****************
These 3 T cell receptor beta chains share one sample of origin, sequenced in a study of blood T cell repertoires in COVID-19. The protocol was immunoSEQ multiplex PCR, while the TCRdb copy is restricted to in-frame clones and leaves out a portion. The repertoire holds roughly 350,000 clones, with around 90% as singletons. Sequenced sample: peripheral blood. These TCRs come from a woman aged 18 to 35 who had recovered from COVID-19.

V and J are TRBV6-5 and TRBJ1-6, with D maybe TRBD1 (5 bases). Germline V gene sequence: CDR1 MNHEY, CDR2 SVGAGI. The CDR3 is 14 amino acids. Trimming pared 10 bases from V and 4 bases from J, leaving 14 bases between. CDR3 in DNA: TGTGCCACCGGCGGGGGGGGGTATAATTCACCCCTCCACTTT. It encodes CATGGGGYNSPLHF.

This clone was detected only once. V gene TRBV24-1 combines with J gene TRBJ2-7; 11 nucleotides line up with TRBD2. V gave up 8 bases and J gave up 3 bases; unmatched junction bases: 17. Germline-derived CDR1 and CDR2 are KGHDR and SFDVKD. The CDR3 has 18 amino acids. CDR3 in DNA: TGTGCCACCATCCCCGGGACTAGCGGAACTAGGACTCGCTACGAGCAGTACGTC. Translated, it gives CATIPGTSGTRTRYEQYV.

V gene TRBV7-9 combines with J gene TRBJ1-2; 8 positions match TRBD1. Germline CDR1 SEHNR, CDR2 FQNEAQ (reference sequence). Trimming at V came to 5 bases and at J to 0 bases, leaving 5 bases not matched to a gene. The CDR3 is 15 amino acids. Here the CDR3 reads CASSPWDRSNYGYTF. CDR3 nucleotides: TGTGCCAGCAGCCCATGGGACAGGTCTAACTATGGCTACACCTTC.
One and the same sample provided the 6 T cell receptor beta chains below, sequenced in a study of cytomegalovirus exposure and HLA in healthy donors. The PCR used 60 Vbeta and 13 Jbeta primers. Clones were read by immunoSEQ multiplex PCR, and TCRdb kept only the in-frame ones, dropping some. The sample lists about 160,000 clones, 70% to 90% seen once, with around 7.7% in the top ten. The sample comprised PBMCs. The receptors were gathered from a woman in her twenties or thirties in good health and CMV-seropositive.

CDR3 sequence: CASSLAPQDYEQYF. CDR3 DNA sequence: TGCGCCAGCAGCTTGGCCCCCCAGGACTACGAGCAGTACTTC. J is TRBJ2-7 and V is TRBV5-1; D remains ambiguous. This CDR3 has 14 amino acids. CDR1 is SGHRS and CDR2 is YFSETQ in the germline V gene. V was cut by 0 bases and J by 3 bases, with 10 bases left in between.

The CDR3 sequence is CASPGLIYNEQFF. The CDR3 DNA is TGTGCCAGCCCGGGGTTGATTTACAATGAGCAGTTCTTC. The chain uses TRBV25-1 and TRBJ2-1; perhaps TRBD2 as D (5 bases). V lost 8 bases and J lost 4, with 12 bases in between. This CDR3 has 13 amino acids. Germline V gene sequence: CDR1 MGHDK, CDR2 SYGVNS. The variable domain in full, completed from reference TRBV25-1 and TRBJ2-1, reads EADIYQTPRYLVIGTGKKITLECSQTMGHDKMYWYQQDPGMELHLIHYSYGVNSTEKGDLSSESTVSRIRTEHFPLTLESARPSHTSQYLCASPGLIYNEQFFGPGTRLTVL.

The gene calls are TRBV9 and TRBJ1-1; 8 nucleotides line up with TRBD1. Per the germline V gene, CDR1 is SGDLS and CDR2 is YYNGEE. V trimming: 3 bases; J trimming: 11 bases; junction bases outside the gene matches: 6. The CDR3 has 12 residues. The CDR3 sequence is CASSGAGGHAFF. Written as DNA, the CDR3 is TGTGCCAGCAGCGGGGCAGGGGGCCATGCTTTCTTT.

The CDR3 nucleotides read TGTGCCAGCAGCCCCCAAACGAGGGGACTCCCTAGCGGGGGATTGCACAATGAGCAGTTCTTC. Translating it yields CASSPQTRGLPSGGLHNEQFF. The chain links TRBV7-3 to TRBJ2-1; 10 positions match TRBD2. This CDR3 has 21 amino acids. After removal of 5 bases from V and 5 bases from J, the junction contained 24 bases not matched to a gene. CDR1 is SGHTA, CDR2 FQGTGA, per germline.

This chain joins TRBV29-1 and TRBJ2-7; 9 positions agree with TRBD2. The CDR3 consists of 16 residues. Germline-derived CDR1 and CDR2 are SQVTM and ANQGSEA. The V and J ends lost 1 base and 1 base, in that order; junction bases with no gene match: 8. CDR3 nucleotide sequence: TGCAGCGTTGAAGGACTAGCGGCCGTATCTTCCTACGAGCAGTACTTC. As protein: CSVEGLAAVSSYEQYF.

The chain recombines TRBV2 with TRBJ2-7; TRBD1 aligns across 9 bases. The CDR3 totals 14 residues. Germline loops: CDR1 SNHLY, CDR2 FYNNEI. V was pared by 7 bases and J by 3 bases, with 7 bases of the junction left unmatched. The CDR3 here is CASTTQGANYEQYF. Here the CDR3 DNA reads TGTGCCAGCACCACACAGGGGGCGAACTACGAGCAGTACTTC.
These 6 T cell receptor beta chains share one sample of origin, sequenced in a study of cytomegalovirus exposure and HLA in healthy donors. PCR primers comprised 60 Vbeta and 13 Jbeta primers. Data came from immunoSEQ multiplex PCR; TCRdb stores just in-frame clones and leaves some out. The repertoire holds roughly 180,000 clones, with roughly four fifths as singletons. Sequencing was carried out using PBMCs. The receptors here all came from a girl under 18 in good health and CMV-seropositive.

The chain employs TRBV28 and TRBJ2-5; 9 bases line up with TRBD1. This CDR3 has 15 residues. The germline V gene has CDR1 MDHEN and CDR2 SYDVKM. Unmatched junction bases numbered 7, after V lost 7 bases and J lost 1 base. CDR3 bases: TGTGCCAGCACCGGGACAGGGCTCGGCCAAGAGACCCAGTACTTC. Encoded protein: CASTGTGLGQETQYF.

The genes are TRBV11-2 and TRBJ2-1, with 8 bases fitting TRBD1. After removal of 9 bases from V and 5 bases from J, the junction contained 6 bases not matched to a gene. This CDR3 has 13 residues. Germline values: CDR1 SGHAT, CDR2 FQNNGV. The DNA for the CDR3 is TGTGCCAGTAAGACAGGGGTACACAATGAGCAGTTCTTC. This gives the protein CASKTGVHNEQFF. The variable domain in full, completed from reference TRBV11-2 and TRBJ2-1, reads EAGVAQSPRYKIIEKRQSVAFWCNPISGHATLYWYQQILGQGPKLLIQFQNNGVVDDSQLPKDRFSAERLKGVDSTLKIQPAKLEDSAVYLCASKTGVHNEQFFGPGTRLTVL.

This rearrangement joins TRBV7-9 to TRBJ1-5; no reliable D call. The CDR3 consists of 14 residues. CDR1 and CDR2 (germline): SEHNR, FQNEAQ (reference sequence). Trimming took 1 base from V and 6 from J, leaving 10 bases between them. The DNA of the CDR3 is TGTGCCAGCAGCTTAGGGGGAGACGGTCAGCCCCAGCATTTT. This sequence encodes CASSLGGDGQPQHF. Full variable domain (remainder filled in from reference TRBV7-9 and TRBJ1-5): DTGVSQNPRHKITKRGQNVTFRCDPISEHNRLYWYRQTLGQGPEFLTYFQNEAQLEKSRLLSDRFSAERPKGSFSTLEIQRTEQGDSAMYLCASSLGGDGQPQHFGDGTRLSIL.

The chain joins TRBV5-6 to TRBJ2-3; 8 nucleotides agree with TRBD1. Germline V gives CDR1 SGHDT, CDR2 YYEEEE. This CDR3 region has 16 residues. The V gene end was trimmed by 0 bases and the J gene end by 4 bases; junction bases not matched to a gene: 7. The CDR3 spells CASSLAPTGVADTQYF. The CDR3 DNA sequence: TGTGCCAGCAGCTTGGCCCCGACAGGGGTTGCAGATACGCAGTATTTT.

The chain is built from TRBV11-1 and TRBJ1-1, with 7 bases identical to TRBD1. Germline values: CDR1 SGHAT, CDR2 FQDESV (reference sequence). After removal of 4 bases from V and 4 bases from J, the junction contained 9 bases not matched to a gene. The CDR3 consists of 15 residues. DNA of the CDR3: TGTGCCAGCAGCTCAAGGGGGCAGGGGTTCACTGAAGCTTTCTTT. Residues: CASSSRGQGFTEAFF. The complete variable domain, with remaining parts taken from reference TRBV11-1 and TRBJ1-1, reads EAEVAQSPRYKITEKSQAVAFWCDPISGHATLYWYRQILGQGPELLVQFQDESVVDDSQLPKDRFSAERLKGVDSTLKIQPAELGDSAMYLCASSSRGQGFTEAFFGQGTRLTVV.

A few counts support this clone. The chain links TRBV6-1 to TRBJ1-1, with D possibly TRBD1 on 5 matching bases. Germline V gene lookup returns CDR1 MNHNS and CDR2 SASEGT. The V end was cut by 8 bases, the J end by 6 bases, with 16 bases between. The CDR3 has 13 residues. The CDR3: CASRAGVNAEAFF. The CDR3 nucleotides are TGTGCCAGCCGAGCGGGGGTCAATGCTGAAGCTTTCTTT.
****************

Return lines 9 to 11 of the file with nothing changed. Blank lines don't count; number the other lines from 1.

The CDR3 nucleotides read TGTGCCAGCAGCCCCCAAACGAGGGGACTCCCTAGCGGGGGATTGCACAATGAGCAGTTCTTC. Translating it yields CASSPQTRGLPSGGLHNEQFF. The chain links TRBV7-3 to TRBJ2-1; 10 positions match TRBD2. This CDR3 has 21 amino acids. After removal of 5 bases from V and 5 bases from J, the junction contained 24 bases not matched to a gene. CDR1 is SGHTA, CDR2 FQGTGA, per germline.

This chain joins TRBV29-1 and TRBJ2-7; 9 positions agree with TRBD2. The CDR3 consists of 16 residues. Germline-derived CDR1 and CDR2 are SQVTM and ANQGSEA. The V and J ends lost 1 base and 1 base, in that order; junction bases with no gene match: 8. CDR3 nucleotide sequence: TGCAGCGTTGAAGGACTAGCGGCCGTATCTTCCTACGAGCAGTACTTC. As protein: CSVEGLAAVSSYEQYF.

The chain recombines TRBV2 with TRBJ2-7; TRBD1 aligns across 9 bases. The CDR3 totals 14 residues. Germline loops: CDR1 SNHLY, CDR2 FYNNEI. V was pared by 7 bases and J by 3 bases, with 7 bases of the junction left unmatched. The CDR3 here is CASTTQGANYEQYF. Here the CDR3 DNA reads TGTGCCAGCACCACACAGGGGGCGAACTACGAGCAGTACTTC.